www.arleseyarts.co.uk was founded to promote artistic events in a small Bedfordshire community and, it must be admitted, to publicise our activities.
We (Kate Elmitt - musician and Bob Wilkins - storyteller) moved to Arlesey in July 2002 to Edgeworth House, a late Victorian property on about an acre of ground, with a large coach house in the back garden. The place had been empty for some years before we arrived, prior to which it had been a laboratory for a long time.
We set to work cleaning the upper floor of the coach house, chipping from the original wooden floorboards the linoleum covered hard-wearing composition flooring laid when the building was used commercially. After the removal of many pipes and gauges, and things which looked like a giant’s hairdryers sticking out of the walls, and the repair of broken floorboards, the place was ready for cleaning and painting.
Friends helped with these jobs and the day came when we were able to welcome our choir Vivace into its new home. An upright Yamaha piano was bought from the Pianoman in Arlesey and man-handled up the stairs, but at first most of the singers had to bring their own chairs as we were short in that department.
We founded Vivace (the name is a musical term which means ‘fast and lively’ in late 2001 when we lived in Hitchin. At first the choir rehearsed in several places, including the Friends Meeting House in Letchworth, and St. Christopher School. After we moved to Arlesey we were able to rehearse in the upper floor of the Coach House (into which we could squeeze about 70 people) with all but one of the original members of the choir. The exception was a lady who felt that she couldn’t make the journey from Letchworth on her scooter. It’s only four miles, but a lot of it is along poorly-lit creepy roads, so we couldn't really blame her.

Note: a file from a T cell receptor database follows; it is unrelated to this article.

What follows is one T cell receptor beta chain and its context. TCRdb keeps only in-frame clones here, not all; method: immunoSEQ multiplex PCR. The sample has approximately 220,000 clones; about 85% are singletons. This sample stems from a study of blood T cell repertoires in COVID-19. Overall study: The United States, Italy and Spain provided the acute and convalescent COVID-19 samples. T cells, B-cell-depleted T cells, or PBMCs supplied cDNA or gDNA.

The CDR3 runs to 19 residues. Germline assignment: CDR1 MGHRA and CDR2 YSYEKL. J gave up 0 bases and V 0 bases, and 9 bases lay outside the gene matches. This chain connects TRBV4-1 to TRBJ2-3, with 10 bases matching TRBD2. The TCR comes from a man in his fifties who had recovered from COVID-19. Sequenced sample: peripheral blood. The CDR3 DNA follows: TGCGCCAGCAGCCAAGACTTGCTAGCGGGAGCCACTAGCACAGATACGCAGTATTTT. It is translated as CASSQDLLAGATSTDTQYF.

While the choir performed concerts elsewhere, we used the coach house for pupils’ events and a couple of recitals, keeping warm in the winter with calor gas fires and curtains given by friends and neighbours hung to trap the draughts.
We wanted to have a junior choir to perform independently and also to join in the senior concerts, and soon had about ten youngsters, nearly all female. The trouble is that young teenage girls discover boys, and our membership declined to the point where we had to close our junior section. We would, however, like to revive it at some stage
As there seemed to be little else of a cultural nature happening in Arlesey (for instance, there wasn’t a piano in any public place in the village, apart from the school), we decided to create a focus for the arts in the community. First thing was to buy a cheap piano to put in the WI Hall across the road, a welcoming cosy venue in which we have held many concerts. Secondly, we needed to convert the coach house into an arts centre.
Discussions with those who know about such things revealed that we needed £300,000 to extend and refurbish the building, so we had plans drawn to submit to the planning authorities. However, we learned in 2003 that the Arts Council were not accepting any further applications for this sort of project until September 2006, and that there would, at that time, be such a welter of applications that the chances of success would be minimal. Consequently, we decided to do something for ourselves instead, and find another way to bring the arts to Arlesey. We drew up further plans, this time for the conversion of the coach house into four one-bed flats.